Monday, August 15, 2005


I note this error in the New Yorker not out of any sense of superiority, but out of admiration for how rare it is to ever find an error--or even a typo--in America's greatest magazine. So here's Galley Friend C.L. noting a big mistake in Peter Schjeldahl's piece on Winslow Homer:
Schjeldahl writes: "In the second-one of Homer's last works-two foreground ducks taking off from turbulent waters are hit by a distant hunter's double-barrelled buckshot; one has flipped upside down, and the other is transfixed with neck straining and wings spread, startled by death."

Anybody who's ever hunted ducks knows that you would never, ever, ever use the word BUCKSHOT. Buckshot (like the name pretty much says) is intended for big game; birdshot (like the name pretty much says) is intended for birds. If you hit a duck with buckshot--that's a huge if, by the way, since putting a single slug on a flying mallard at normal range would
challenge even a fantastic shooter--the thing would evaporate. You might as well shove a stick of dynamite up its ass. More to the point, a bird hit with buckshot wouldn't look like the birds in Homer's "Left and Right." It would look like a puff, and a few floating feathers.

There it is. We probably won't see a mistake in the New Yorker again until March 2007.


craig said...

correcting the correction:

the writer implies that buckshot is a single projectile. Buckshot loads have anywhere from 9 to 30 projectiles. They are like birshot, just bigger pellets.

The main point still stands-- you don't hunt ducks with buck shot.

Anonymous said...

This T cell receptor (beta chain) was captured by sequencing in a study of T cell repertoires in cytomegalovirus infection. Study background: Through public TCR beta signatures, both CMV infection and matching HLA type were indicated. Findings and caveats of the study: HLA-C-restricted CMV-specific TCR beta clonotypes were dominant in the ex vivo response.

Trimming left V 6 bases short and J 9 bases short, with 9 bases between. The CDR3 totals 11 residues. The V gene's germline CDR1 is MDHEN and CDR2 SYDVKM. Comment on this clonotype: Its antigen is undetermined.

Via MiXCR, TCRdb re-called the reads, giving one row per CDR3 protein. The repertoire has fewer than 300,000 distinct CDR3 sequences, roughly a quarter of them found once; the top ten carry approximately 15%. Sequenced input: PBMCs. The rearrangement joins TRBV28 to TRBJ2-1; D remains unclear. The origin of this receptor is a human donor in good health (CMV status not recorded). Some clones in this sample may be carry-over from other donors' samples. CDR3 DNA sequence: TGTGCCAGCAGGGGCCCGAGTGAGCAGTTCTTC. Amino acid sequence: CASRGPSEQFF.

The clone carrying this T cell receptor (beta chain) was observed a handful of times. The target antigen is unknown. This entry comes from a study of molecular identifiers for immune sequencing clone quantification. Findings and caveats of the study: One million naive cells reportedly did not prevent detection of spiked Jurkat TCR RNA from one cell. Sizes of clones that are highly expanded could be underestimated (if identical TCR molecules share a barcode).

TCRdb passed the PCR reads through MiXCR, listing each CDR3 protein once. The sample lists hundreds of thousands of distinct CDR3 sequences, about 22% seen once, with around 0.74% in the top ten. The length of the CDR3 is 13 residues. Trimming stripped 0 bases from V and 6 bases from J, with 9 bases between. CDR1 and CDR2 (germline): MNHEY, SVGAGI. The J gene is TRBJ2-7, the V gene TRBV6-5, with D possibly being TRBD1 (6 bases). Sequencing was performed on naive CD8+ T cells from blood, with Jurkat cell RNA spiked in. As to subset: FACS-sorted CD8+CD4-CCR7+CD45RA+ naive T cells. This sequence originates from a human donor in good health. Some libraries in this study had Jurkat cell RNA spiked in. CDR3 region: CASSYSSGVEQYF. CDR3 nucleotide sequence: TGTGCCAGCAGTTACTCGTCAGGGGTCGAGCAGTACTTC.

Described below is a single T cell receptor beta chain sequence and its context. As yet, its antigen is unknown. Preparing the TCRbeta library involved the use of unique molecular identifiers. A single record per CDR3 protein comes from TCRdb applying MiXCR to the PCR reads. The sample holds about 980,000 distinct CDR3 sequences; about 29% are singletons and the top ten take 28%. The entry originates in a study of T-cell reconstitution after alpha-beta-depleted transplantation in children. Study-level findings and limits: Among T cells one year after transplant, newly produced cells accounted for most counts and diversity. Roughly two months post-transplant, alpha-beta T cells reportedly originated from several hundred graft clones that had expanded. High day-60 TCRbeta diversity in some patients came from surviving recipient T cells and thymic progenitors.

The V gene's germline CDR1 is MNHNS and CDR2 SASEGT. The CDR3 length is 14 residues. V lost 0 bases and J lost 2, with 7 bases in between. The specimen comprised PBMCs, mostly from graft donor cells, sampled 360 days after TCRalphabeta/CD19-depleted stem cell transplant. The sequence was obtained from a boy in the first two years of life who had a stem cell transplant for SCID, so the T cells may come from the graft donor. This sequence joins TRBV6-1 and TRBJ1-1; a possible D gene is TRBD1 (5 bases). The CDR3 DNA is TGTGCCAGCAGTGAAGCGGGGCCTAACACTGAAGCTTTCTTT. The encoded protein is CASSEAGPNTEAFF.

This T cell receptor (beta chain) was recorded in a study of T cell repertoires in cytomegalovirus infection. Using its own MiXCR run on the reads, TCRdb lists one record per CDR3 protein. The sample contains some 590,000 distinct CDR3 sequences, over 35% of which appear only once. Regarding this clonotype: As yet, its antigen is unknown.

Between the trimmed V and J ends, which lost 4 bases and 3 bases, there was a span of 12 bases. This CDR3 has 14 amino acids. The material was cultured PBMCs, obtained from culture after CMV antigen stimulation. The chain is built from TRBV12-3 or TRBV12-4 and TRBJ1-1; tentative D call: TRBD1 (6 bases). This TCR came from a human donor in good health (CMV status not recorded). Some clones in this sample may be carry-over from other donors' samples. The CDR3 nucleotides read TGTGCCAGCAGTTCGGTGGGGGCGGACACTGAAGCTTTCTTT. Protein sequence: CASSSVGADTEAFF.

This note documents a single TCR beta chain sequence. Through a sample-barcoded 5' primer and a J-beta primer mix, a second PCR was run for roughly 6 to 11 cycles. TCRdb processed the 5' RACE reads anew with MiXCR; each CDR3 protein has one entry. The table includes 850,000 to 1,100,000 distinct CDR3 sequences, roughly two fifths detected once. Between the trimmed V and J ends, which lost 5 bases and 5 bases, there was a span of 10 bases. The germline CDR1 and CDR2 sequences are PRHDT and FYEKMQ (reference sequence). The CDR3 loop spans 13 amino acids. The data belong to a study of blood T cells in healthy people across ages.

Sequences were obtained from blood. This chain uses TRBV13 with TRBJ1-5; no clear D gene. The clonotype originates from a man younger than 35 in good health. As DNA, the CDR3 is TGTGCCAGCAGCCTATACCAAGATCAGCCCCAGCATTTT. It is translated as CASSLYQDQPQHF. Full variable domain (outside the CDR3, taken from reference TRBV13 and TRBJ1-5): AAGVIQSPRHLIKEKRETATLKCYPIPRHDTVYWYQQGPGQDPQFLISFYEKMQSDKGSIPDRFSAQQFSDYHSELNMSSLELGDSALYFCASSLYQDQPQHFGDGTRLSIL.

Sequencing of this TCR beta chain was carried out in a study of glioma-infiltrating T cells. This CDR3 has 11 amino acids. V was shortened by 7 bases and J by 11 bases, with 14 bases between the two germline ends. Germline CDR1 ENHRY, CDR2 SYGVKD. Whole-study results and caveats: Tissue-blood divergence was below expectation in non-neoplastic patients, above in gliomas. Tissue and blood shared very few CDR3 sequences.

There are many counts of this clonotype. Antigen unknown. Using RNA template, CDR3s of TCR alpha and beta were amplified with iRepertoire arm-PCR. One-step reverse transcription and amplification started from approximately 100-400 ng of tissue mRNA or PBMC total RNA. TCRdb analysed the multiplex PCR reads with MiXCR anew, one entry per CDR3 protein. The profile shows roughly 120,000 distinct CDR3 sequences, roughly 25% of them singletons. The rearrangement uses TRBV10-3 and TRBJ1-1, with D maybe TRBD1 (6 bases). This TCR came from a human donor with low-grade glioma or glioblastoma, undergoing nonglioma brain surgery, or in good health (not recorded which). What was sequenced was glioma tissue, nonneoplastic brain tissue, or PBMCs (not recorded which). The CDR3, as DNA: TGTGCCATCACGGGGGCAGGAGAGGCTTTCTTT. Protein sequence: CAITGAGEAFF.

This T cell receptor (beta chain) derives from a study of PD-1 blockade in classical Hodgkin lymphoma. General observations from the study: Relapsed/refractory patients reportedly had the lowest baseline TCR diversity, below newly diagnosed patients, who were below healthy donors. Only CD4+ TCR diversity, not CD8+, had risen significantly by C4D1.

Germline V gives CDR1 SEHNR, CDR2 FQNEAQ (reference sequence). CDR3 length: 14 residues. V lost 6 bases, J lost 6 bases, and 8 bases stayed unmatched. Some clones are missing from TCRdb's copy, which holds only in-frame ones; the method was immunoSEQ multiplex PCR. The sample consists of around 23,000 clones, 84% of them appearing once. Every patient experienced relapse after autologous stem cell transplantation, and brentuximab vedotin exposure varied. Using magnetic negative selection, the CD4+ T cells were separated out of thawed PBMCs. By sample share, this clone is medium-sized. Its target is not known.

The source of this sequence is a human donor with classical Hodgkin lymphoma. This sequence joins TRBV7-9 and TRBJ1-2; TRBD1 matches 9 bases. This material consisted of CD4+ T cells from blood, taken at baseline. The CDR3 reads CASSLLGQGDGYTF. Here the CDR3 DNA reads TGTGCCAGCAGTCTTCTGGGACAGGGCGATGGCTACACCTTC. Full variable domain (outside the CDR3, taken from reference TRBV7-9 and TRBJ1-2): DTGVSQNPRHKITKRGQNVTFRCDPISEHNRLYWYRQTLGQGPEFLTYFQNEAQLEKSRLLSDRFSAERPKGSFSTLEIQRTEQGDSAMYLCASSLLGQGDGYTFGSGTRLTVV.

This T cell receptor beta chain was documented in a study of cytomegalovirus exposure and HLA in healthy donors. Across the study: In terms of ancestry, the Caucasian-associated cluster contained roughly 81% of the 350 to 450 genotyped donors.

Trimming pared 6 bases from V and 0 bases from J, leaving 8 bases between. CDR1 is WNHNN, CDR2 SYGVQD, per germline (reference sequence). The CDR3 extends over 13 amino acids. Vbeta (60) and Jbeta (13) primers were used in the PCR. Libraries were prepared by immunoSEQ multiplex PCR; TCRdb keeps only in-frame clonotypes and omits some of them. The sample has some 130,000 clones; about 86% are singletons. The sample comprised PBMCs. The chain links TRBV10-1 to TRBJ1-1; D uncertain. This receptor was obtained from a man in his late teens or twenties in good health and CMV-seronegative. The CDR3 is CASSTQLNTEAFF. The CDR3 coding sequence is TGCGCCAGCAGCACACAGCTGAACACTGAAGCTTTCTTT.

More important New Yorker question: When is your beloved New Yorker going to stop publishing the insufferable John Updike?

Anonymous said...

So here's some good shotgun trivia. Did you know that in the Old West, people frequently carried ten-gauge shotguns? (With double- and triple-ought shot!) Which is essentially like having ten .32 or .38 bullets in a barrel with a charge behind them.

Famously, Wyatt Earp stumbled into a shotgun duel with the leader of the Cowboys, who got off the first shot. Amazingly, he tore up Earp's coat, but missed him. Earp gave him both barrels and essentially tore him in half.

Lesson: Don't stand in front of a shotgun.

Michael said...

Additionally, "double-barreled" is not an adjective that applies to shot, neither the bird nor buck variety. It's a perfectly good adjective to apply to a shotgun, however, double-barreled shotguns are pretty much only used for birds and bird-simulations like clay targets (John Kerry received much heckling after courting the hunting vote with tales of stalking deer by crawling through the mud with his trusty double-barrelled shotgun.

Anonymous said...

Ok, poked around a little on the Internet. It was "Curley Bill" Brocious whom Earp ventilated with his shotgun. R.I.P., shootists.